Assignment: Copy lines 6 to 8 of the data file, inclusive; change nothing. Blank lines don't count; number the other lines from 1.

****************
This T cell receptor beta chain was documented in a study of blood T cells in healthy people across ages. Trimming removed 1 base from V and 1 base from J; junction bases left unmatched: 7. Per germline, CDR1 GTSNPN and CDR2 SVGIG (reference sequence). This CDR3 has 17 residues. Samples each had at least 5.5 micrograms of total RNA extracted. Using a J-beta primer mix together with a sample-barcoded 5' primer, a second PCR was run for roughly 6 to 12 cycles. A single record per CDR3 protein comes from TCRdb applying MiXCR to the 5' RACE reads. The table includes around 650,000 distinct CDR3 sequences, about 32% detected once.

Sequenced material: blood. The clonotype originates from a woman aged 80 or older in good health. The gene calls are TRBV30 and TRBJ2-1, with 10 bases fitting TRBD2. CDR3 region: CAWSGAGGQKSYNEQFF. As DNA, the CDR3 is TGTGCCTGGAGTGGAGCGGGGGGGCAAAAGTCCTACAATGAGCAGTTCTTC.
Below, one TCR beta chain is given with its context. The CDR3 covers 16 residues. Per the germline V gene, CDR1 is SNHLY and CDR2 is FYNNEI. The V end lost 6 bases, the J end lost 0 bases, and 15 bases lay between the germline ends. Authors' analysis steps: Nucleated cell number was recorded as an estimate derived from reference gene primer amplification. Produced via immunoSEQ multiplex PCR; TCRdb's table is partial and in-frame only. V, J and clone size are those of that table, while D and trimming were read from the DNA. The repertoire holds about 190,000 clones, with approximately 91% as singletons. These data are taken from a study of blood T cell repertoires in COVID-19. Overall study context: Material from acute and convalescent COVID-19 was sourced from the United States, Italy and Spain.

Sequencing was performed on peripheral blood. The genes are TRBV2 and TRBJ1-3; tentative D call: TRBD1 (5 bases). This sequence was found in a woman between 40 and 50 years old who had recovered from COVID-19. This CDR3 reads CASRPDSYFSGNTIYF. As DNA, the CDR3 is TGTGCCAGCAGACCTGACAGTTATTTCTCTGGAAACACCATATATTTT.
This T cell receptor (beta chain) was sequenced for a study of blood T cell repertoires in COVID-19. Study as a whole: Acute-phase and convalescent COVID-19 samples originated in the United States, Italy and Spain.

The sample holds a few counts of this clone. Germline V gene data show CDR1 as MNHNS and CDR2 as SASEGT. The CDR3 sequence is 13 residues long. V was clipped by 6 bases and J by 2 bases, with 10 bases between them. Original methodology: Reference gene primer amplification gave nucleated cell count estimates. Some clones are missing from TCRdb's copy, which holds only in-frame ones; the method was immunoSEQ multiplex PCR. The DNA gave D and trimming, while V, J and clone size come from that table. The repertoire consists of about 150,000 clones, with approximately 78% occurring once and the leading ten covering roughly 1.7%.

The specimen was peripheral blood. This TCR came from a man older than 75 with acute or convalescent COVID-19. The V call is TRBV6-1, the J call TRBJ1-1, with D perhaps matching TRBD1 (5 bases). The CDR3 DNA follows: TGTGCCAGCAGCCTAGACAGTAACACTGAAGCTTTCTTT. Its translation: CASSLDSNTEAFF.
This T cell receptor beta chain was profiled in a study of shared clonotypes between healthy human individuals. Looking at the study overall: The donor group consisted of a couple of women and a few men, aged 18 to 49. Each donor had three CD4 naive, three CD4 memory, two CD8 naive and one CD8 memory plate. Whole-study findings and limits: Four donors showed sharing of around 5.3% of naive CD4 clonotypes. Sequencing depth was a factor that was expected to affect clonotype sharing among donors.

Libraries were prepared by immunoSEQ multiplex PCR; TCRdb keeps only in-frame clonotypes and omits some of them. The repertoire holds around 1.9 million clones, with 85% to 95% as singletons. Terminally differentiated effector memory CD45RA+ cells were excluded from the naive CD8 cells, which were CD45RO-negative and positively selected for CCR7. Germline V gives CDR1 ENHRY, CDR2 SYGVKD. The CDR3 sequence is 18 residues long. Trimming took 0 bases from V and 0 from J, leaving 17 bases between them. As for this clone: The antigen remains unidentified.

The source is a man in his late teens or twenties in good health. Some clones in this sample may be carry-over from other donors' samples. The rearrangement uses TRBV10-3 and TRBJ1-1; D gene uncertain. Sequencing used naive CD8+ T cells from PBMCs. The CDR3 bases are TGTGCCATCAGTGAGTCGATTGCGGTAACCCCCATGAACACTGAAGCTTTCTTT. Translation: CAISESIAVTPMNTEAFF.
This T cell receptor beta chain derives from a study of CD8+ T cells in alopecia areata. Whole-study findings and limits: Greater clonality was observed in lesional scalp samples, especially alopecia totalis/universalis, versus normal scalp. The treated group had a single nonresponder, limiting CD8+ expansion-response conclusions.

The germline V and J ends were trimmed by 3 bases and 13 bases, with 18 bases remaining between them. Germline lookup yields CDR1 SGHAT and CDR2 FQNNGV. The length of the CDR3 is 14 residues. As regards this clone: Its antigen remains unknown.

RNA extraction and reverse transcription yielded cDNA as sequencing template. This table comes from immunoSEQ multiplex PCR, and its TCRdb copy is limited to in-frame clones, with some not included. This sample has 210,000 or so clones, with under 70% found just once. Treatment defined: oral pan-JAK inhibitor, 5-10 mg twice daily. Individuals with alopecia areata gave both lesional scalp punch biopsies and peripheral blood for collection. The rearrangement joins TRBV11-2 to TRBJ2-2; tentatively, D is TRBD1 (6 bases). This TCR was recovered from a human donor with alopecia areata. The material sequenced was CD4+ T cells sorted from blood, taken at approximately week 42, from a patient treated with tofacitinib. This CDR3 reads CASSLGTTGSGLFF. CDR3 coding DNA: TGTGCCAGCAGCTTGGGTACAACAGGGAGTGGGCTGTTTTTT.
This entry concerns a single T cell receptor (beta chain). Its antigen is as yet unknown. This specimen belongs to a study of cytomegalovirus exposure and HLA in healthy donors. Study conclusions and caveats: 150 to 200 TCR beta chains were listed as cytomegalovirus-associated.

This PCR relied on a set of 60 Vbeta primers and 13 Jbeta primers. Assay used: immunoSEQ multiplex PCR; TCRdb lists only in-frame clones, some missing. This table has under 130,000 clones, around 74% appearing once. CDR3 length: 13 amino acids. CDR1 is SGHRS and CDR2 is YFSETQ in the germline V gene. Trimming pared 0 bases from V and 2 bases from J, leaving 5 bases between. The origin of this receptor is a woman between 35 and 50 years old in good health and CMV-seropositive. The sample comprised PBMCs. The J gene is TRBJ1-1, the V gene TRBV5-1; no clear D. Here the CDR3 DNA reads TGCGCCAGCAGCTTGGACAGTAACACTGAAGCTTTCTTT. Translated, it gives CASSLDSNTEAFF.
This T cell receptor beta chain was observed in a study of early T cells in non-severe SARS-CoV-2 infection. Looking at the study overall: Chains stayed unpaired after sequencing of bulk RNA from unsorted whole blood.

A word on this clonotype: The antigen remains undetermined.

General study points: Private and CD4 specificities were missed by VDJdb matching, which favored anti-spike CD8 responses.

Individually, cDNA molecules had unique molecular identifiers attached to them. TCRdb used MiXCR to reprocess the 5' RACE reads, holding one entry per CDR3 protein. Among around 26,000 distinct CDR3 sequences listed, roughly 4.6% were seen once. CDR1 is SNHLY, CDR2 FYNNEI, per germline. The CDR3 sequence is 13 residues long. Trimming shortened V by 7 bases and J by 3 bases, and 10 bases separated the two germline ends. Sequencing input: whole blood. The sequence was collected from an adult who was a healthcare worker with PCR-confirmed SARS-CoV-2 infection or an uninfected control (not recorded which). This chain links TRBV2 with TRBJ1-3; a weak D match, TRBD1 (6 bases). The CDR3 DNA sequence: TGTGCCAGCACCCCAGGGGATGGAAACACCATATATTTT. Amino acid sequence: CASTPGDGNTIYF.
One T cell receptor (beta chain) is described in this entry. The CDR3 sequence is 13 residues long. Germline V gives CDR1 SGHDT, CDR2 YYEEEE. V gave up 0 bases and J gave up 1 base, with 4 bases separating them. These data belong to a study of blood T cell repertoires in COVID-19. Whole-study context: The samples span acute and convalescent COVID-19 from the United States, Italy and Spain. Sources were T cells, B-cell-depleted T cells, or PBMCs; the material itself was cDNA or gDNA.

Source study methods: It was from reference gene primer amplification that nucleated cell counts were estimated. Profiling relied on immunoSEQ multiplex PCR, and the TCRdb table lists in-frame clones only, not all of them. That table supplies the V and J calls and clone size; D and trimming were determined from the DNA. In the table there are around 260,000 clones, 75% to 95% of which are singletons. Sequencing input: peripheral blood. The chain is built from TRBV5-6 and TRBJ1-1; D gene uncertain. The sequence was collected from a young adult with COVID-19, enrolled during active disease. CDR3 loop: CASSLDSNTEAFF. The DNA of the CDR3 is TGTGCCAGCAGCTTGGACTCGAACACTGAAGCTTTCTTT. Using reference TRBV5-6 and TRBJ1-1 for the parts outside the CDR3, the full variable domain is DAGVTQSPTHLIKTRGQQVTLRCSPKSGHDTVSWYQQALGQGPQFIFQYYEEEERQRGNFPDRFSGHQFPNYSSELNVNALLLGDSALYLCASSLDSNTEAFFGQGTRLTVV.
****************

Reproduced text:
The sample holds a few counts of this clone. Germline V gene data show CDR1 as MNHNS and CDR2 as SASEGT. The CDR3 sequence is 13 residues long. V was clipped by 6 bases and J by 2 bases, with 10 bases between them. Original methodology: Reference gene primer amplification gave nucleated cell count estimates. Some clones are missing from TCRdb's copy, which holds only in-frame ones; the method was immunoSEQ multiplex PCR. The DNA gave D and trimming, while V, J and clone size come from that table. The repertoire consists of about 150,000 clones, with approximately 78% occurring once and the leading ten covering roughly 1.7%.

The specimen was peripheral blood. This TCR came from a man older than 75 with acute or convalescent COVID-19. The V call is TRBV6-1, the J call TRBJ1-1, with D perhaps matching TRBD1 (5 bases). The CDR3 DNA follows: TGTGCCAGCAGCCTAGACAGTAACACTGAAGCTTTCTTT. Its translation: CASSLDSNTEAFF.
This T cell receptor beta chain was profiled in a study of shared clonotypes between healthy human individuals. Looking at the study overall: The donor group consisted of a couple of women and a few men, aged 18 to 49. Each donor had three CD4 naive, three CD4 memory, two CD8 naive and one CD8 memory plate. Whole-study findings and limits: Four donors showed sharing of around 5.3% of naive CD4 clonotypes. Sequencing depth was a factor that was expected to affect clonotype sharing among donors.